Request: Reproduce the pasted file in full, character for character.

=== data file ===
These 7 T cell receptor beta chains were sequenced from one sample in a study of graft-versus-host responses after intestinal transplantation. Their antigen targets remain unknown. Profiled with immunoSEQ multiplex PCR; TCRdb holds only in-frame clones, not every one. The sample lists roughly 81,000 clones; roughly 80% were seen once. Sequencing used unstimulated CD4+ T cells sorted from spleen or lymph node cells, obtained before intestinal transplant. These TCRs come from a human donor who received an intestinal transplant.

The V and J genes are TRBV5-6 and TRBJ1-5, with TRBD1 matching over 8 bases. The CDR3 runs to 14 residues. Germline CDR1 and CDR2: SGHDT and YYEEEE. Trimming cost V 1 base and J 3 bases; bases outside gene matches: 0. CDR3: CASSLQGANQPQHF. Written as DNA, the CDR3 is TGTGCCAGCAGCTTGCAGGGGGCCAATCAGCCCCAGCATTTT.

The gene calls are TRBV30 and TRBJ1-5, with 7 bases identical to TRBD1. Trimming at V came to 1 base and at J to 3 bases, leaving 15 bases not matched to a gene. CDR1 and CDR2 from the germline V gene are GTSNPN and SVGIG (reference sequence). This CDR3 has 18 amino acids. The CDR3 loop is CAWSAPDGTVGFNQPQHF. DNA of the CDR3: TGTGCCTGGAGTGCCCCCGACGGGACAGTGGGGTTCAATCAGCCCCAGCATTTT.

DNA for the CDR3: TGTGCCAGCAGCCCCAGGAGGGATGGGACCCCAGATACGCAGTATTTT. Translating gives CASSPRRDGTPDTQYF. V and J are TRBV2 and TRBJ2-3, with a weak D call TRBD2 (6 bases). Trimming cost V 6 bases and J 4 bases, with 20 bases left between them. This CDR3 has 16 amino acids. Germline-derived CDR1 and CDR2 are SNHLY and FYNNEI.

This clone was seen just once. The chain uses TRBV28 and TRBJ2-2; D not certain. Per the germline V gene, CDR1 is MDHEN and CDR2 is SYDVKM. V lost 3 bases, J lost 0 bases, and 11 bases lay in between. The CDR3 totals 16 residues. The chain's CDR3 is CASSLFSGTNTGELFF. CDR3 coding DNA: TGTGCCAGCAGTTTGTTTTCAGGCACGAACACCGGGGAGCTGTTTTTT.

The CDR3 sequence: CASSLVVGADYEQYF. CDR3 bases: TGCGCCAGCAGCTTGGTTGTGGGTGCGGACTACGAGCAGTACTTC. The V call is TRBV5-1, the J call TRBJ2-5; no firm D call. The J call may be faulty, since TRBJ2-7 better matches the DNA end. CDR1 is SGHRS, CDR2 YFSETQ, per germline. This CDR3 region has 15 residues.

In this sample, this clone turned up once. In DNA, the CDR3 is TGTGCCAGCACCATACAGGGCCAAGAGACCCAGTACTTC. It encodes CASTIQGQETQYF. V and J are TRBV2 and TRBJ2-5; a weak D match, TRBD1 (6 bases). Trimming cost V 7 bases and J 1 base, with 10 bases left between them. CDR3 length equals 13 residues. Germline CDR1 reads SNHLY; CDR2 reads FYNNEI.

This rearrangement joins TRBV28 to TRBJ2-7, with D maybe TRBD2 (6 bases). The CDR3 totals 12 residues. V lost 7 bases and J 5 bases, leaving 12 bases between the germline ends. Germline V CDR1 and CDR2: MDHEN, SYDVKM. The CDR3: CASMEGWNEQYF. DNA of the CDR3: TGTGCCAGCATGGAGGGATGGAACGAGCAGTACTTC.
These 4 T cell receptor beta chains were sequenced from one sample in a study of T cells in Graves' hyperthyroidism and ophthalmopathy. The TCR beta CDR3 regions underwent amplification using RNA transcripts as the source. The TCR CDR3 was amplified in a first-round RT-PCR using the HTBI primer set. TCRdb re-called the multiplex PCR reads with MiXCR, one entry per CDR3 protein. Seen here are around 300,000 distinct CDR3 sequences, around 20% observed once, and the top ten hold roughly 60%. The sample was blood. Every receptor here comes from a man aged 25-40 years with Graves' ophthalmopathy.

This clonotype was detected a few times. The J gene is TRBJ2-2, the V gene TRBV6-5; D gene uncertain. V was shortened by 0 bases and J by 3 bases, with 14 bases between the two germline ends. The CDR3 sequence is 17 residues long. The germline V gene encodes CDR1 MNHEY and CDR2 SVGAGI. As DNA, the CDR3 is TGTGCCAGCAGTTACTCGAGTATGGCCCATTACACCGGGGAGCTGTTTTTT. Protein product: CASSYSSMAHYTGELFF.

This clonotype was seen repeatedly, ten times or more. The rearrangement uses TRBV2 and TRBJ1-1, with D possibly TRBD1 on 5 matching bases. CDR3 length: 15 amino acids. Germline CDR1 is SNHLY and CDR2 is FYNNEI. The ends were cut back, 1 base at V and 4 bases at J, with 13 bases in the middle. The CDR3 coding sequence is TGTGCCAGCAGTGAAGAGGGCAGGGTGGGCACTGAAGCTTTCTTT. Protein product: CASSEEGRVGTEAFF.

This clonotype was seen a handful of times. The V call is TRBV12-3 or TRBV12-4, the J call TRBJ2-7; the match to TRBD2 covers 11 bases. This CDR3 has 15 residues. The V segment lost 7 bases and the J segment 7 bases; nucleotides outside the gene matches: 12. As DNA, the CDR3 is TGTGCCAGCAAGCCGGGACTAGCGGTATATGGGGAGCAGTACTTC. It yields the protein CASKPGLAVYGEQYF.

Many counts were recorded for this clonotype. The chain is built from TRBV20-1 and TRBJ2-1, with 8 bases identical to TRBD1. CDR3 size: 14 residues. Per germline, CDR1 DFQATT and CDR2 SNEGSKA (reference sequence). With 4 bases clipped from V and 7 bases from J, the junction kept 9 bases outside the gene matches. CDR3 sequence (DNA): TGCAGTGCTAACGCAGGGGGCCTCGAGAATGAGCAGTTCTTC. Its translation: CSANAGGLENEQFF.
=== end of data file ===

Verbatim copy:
These 7 T cell receptor beta chains were sequenced from one sample in a study of graft-versus-host responses after intestinal transplantation. Their antigen targets remain unknown. Profiled with immunoSEQ multiplex PCR; TCRdb holds only in-frame clones, not every one. The sample lists roughly 81,000 clones; roughly 80% were seen once. Sequencing used unstimulated CD4+ T cells sorted from spleen or lymph node cells, obtained before intestinal transplant. These TCRs come from a human donor who received an intestinal transplant.

The V and J genes are TRBV5-6 and TRBJ1-5, with TRBD1 matching over 8 bases. The CDR3 runs to 14 residues. Germline CDR1 and CDR2: SGHDT and YYEEEE. Trimming cost V 1 base and J 3 bases; bases outside gene matches: 0. CDR3: CASSLQGANQPQHF. Written as DNA, the CDR3 is TGTGCCAGCAGCTTGCAGGGGGCCAATCAGCCCCAGCATTTT.

The gene calls are TRBV30 and TRBJ1-5, with 7 bases identical to TRBD1. Trimming at V came to 1 base and at J to 3 bases, leaving 15 bases not matched to a gene. CDR1 and CDR2 from the germline V gene are GTSNPN and SVGIG (reference sequence). This CDR3 has 18 amino acids. The CDR3 loop is CAWSAPDGTVGFNQPQHF. DNA of the CDR3: TGTGCCTGGAGTGCCCCCGACGGGACAGTGGGGTTCAATCAGCCCCAGCATTTT.

DNA for the CDR3: TGTGCCAGCAGCCCCAGGAGGGATGGGACCCCAGATACGCAGTATTTT. Translating gives CASSPRRDGTPDTQYF. V and J are TRBV2 and TRBJ2-3, with a weak D call TRBD2 (6 bases). Trimming cost V 6 bases and J 4 bases, with 20 bases left between them. This CDR3 has 16 amino acids. Germline-derived CDR1 and CDR2 are SNHLY and FYNNEI.

This clone was seen just once. The chain uses TRBV28 and TRBJ2-2; D not certain. Per the germline V gene, CDR1 is MDHEN and CDR2 is SYDVKM. V lost 3 bases, J lost 0 bases, and 11 bases lay in between. The CDR3 totals 16 residues. The chain's CDR3 is CASSLFSGTNTGELFF. CDR3 coding DNA: TGTGCCAGCAGTTTGTTTTCAGGCACGAACACCGGGGAGCTGTTTTTT.

The CDR3 sequence: CASSLVVGADYEQYF. CDR3 bases: TGCGCCAGCAGCTTGGTTGTGGGTGCGGACTACGAGCAGTACTTC. The V call is TRBV5-1, the J call TRBJ2-5; no firm D call. The J call may be faulty, since TRBJ2-7 better matches the DNA end. CDR1 is SGHRS, CDR2 YFSETQ, per germline. This CDR3 region has 15 residues.

In this sample, this clone turned up once. In DNA, the CDR3 is TGTGCCAGCACCATACAGGGCCAAGAGACCCAGTACTTC. It encodes CASTIQGQETQYF. V and J are TRBV2 and TRBJ2-5; a weak D match, TRBD1 (6 bases). Trimming cost V 7 bases and J 1 base, with 10 bases left between them. CDR3 length equals 13 residues. Germline CDR1 reads SNHLY; CDR2 reads FYNNEI.

This rearrangement joins TRBV28 to TRBJ2-7, with D maybe TRBD2 (6 bases). The CDR3 totals 12 residues. V lost 7 bases and J 5 bases, leaving 12 bases between the germline ends. Germline V CDR1 and CDR2: MDHEN, SYDVKM. The CDR3: CASMEGWNEQYF. DNA of the CDR3: TGTGCCAGCATGGAGGGATGGAACGAGCAGTACTTC.
These 4 T cell receptor beta chains were sequenced from one sample in a study of T cells in Graves' hyperthyroidism and ophthalmopathy. The TCR beta CDR3 regions underwent amplification using RNA transcripts as the source. The TCR CDR3 was amplified in a first-round RT-PCR using the HTBI primer set. TCRdb re-called the multiplex PCR reads with MiXCR, one entry per CDR3 protein. Seen here are around 300,000 distinct CDR3 sequences, around 20% observed once, and the top ten hold roughly 60%. The sample was blood. Every receptor here comes from a man aged 25-40 years with Graves' ophthalmopathy.

This clonotype was detected a few times. The J gene is TRBJ2-2, the V gene TRBV6-5; D gene uncertain. V was shortened by 0 bases and J by 3 bases, with 14 bases between the two germline ends. The CDR3 sequence is 17 residues long. The germline V gene encodes CDR1 MNHEY and CDR2 SVGAGI. As DNA, the CDR3 is TGTGCCAGCAGTTACTCGAGTATGGCCCATTACACCGGGGAGCTGTTTTTT. Protein product: CASSYSSMAHYTGELFF.

This clonotype was seen repeatedly, ten times or more. The rearrangement uses TRBV2 and TRBJ1-1, with D possibly TRBD1 on 5 matching bases. CDR3 length: 15 amino acids. Germline CDR1 is SNHLY and CDR2 is FYNNEI. The ends were cut back, 1 base at V and 4 bases at J, with 13 bases in the middle. The CDR3 coding sequence is TGTGCCAGCAGTGAAGAGGGCAGGGTGGGCACTGAAGCTTTCTTT. Protein product: CASSEEGRVGTEAFF.

This clonotype was seen a handful of times. The V call is TRBV12-3 or TRBV12-4, the J call TRBJ2-7; the match to TRBD2 covers 11 bases. This CDR3 has 15 residues. The V segment lost 7 bases and the J segment 7 bases; nucleotides outside the gene matches: 12. As DNA, the CDR3 is TGTGCCAGCAAGCCGGGACTAGCGGTATATGGGGAGCAGTACTTC. It yields the protein CASKPGLAVYGEQYF.

Many counts were recorded for this clonotype. The chain is built from TRBV20-1 and TRBJ2-1, with 8 bases identical to TRBD1. CDR3 size: 14 residues. Per germline, CDR1 DFQATT and CDR2 SNEGSKA (reference sequence). With 4 bases clipped from V and 7 bases from J, the junction kept 9 bases outside the gene matches. CDR3 sequence (DNA): TGCAGTGCTAACGCAGGGGGCCTCGAGAATGAGCAGTTCTTC. Its translation: CSANAGGLENEQFF.